With his departure from RCA, many people have been speculating about the relationship between Clay Aiken and his record label for the past few years.
The real story behind the break-up will probably never be known, but there certainly has been a lot of speculation and many question the commitment that RCA had towards Clay.
Perhaps the most information we can get about the relationship is to go back to the very beginning.
On October 5, 2003, Josh Tyrangiel wrote an excellent article for Time Magazine that shed a great deal of light on the difficulty that Clay Aiken was facing with RCA.
“Ask the employees at Clay Aiken‘s record label, RCA, if they would listen to Aiken’s debut album, Measure of a Man, by choice, and the response is almost uniform: a lengthy pause followed by laughter.” This first sentence in the excellent expose already lets the reader know that this was not a happy relationship.
Clay’s response to the relationship is just as interesting. He told Tyrangiel; “There are many people at the record label who are afraid of me. They don’t understand the reasons that someone as uncool as me is here. In a way – and this is a horrible word to say, and once I say it you’re going to print it- it’s a revolution.”
Richard Sanders was the executive vice president and general manager of RCA in 2003. He was the person who decided that regardless of who won on American Idol, RCA was going to sign Aiken. Sanders made his name by signing Moby. He would not say whether he was a fan of Clay’s music -“But I’m a disciple of the phenomenon,” he offered.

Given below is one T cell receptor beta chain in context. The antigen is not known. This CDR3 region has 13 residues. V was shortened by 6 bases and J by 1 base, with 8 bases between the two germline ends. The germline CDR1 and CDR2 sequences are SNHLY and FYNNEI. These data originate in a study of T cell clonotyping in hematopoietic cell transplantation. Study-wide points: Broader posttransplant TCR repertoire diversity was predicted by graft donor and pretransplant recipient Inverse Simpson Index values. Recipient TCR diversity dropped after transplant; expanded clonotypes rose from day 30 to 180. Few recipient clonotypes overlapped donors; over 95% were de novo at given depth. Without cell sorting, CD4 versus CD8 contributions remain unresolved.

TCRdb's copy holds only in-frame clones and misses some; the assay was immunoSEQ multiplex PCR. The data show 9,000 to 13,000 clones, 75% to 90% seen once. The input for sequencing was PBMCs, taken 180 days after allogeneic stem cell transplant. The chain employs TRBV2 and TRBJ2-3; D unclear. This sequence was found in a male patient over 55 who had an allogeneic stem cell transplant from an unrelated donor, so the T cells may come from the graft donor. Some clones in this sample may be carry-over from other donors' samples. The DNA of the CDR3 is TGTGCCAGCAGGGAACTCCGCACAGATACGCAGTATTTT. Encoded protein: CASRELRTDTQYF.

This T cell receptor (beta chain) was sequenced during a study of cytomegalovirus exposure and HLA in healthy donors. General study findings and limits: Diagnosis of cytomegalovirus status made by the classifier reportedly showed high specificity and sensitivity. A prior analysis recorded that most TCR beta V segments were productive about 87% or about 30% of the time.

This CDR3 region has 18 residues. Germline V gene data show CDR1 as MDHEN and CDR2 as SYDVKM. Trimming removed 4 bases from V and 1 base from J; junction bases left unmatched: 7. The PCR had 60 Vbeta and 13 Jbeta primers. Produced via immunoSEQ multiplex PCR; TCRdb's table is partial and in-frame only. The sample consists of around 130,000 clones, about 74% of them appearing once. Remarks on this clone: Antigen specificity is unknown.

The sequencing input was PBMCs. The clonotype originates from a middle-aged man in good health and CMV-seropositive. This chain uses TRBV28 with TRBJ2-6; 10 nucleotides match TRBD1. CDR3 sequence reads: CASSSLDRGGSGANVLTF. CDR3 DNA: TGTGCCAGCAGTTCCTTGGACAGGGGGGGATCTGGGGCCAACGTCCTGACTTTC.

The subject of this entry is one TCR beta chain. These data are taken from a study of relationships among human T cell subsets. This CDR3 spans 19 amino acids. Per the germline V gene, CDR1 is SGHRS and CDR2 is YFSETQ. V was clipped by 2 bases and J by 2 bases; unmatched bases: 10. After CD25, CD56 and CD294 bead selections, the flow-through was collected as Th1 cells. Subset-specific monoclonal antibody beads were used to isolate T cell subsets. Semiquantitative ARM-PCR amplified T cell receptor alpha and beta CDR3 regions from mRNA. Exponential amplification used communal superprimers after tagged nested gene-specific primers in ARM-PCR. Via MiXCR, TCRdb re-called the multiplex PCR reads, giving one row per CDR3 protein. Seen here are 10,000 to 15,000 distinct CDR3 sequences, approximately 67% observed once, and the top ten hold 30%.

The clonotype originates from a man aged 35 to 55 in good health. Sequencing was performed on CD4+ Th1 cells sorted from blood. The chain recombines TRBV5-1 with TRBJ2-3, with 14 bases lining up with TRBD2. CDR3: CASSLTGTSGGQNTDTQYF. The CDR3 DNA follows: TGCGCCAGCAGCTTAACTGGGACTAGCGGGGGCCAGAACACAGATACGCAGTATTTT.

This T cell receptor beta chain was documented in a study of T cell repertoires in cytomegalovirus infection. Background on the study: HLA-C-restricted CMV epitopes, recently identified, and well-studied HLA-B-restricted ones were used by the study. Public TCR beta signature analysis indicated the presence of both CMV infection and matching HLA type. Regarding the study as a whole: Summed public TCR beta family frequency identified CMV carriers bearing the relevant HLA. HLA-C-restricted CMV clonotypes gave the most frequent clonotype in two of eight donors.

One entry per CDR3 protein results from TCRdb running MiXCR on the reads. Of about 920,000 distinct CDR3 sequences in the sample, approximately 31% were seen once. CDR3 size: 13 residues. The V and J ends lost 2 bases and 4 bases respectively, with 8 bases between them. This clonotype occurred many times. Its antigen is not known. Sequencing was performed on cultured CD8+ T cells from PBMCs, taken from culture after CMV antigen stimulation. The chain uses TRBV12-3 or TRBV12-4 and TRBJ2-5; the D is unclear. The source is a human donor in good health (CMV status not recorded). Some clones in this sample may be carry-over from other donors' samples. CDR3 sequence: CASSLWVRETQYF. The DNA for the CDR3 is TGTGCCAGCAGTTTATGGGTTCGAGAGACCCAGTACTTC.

Tyrangiel’s article goes on to say that many members of the RCA staff are not fans of Aiken’s music and that many have a deep disdain for the Idol industry. “One RCA executive who insisted on anonymity, cited Idol proof that Americans have no taste and described Aiken as Barry Manilow, but with less talent.”
According to Tyrangiel, Clay Aiken had been warned by Kelly Clarkson and Justin Guarrini that he might be happy with about 50% of his album. They told him that there were too many people wrestling for control of the music.
Two statements stood out in this article as the root to the failed relationship. From a RCA executive; “How the heck do we market this boy? We’re used to marketing Christina Aguilera and Dirrty. We can’t market clean!”
The article ends with a quote from Clay; “Revolution is a strong word. But RCA would never have picked me or Ruben. Simon Cowell would not have picked us. America has shown them that they don’t know what they are talking about.”
After reviewing this article, it is not surprising that Clay was not supported correctly. As a unique entertainer, the label just didn’t know or care enough to give him the support that would have sky-rocked him to the very top.
You can read the entire article by Tyrangiel here: Building a Better Pop Star